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This article in AJ

  1. Vol. 74 No. 3, p. 492-499
    Received: Oct 5, 1981

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Economic and Agronomic Impacts of Varied Philosophies of Soil Testing1

  1. R. A. Olson,
  2. K. D. Frank,
  3. P. H. Grabouski and
  4. G. W. Rehm2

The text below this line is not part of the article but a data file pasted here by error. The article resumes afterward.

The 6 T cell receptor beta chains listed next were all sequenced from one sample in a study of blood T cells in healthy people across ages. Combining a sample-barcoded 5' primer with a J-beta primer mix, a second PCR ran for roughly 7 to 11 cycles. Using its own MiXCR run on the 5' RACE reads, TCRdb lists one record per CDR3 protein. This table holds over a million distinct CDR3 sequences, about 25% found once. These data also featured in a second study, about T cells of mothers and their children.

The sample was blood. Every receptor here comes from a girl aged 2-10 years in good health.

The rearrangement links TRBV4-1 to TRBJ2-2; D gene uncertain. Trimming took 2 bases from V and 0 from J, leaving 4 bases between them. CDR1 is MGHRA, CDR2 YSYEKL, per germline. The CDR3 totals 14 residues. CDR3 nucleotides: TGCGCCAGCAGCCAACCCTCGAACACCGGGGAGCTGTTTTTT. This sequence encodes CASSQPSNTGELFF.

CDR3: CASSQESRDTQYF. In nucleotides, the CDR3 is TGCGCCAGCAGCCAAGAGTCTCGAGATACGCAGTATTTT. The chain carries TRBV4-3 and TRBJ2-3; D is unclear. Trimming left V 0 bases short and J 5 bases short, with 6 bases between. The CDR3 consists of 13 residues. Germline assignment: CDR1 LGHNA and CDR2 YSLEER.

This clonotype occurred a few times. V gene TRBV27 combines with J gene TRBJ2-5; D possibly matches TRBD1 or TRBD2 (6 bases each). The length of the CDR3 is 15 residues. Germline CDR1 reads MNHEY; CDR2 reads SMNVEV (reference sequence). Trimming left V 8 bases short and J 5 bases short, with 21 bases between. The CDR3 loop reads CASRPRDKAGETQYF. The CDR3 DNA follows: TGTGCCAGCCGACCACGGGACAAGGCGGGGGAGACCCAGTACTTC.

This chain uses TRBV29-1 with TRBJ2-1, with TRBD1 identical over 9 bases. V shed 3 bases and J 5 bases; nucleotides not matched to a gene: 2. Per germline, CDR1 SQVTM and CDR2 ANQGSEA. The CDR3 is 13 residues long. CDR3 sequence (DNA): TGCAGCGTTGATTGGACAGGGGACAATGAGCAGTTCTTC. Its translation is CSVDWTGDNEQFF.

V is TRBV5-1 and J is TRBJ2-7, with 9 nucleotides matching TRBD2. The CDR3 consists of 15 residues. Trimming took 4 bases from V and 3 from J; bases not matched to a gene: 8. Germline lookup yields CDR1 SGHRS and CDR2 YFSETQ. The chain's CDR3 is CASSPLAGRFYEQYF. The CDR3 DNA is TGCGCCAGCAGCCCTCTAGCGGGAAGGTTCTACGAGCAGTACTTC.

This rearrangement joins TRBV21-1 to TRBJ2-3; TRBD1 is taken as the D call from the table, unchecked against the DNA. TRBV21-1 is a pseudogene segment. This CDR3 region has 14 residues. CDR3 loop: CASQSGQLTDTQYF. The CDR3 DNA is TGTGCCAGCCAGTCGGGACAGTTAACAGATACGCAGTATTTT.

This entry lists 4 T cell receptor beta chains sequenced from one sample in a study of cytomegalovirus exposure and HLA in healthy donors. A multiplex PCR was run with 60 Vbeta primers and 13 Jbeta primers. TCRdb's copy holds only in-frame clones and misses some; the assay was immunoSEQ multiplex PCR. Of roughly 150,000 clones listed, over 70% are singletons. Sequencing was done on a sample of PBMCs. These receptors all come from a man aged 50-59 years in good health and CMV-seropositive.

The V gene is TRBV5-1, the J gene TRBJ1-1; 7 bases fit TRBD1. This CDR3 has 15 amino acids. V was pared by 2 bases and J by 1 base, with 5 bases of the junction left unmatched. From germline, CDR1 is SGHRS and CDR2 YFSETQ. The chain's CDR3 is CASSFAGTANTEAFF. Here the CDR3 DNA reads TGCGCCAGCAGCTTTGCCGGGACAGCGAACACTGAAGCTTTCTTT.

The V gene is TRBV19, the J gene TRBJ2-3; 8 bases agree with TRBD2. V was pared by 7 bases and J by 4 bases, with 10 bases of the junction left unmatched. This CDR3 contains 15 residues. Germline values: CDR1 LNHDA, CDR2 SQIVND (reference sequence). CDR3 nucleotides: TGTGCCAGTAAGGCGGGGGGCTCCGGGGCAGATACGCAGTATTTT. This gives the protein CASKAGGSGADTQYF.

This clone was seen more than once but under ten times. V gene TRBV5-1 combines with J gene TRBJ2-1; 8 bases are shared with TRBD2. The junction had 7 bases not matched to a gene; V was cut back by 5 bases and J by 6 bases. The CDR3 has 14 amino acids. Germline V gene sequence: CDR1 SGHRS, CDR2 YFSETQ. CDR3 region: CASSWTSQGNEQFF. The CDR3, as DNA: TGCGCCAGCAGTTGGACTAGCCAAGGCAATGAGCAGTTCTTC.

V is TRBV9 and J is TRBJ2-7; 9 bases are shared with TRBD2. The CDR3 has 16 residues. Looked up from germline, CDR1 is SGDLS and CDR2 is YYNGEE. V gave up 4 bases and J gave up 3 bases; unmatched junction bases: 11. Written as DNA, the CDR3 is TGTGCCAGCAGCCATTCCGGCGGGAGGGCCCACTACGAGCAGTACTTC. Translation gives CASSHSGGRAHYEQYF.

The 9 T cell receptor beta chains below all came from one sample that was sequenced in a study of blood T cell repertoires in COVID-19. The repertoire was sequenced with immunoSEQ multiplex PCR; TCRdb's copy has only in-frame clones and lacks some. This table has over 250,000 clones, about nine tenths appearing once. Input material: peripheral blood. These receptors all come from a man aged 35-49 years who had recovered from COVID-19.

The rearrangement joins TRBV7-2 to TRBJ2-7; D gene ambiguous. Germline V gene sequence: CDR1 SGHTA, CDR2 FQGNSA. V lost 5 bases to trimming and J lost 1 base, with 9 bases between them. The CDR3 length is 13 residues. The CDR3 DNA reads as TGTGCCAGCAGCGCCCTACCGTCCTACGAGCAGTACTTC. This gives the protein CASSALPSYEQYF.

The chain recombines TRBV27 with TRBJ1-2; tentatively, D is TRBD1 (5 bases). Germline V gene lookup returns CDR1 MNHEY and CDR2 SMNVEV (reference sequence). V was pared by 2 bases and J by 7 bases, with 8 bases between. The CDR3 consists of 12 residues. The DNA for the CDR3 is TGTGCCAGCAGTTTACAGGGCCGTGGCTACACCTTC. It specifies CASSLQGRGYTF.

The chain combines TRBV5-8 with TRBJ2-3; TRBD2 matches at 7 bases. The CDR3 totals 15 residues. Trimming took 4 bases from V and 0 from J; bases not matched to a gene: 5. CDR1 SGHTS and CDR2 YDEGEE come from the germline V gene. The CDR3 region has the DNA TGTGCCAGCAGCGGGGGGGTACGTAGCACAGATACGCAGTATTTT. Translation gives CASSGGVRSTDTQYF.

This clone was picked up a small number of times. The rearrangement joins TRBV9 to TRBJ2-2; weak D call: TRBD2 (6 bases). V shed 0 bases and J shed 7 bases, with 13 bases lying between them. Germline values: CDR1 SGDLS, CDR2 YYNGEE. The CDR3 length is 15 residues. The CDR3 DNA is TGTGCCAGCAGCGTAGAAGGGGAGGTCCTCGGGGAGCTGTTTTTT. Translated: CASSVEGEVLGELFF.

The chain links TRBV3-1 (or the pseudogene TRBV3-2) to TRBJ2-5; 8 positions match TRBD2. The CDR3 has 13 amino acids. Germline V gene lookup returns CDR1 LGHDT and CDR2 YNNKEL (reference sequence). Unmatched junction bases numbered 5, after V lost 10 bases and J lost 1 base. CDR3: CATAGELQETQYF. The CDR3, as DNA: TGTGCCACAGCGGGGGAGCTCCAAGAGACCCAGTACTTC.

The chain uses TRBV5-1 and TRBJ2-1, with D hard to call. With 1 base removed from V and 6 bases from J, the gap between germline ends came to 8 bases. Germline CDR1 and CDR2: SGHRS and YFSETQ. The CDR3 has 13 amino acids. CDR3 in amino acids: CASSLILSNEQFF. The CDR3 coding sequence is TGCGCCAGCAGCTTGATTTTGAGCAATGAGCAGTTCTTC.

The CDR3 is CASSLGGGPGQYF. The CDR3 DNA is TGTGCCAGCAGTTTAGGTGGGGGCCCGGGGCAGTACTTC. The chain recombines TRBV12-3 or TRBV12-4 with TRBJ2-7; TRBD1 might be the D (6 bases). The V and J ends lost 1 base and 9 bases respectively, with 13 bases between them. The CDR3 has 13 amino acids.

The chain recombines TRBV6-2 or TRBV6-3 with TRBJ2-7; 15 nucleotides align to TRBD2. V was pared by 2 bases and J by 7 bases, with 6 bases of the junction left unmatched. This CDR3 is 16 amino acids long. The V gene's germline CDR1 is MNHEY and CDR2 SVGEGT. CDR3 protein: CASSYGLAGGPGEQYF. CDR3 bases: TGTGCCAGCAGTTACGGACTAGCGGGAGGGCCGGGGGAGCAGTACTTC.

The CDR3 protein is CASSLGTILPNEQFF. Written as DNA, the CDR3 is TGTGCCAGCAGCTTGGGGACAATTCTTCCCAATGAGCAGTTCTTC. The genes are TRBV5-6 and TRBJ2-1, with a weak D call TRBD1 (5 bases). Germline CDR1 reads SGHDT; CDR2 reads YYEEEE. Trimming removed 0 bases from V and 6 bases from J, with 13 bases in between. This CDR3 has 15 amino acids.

Philosophical differences exist in the interpretation and recommendations made from soil test values acquired by different organizations that provide advice to farmers on fertilizer use. It was the objective of this sfudy to evaluate the economic and agronomic impacts of these varied philosophies with particular reference to concepts of cation ratio, nutrient maintenance, and nutrient sufficiency level. Field experiments were conducted during 1973-1980 on four major soils of Nebraska comparing yields of corn (Zea mays L.) grown with fertilizer treatments as recommended by five soil testing laboratories operating in the state. The 29 field comparisons revealed no real yield differences despite wide variation in number, rate, and cost of nutrients applied. Since soil test levels are increasing or at least holding steady with the “nutrient sufficiency” approach to soil testing, we find no economic or agronomic basis for the “balance” or “maintenance” concepts on these representative soils of the western Corn Belt. Not to be overlooked are environmental implications nor the waste of energy and resources from any approach responsible for excessive fertilizer use. It is recognized that reserves of available nutrients in the deep subsoils and underlying soil-forming materials in this region have a substantial bearing on soil test calibration and that different calibrations may exist with less favorable subsoil rooting conditions.

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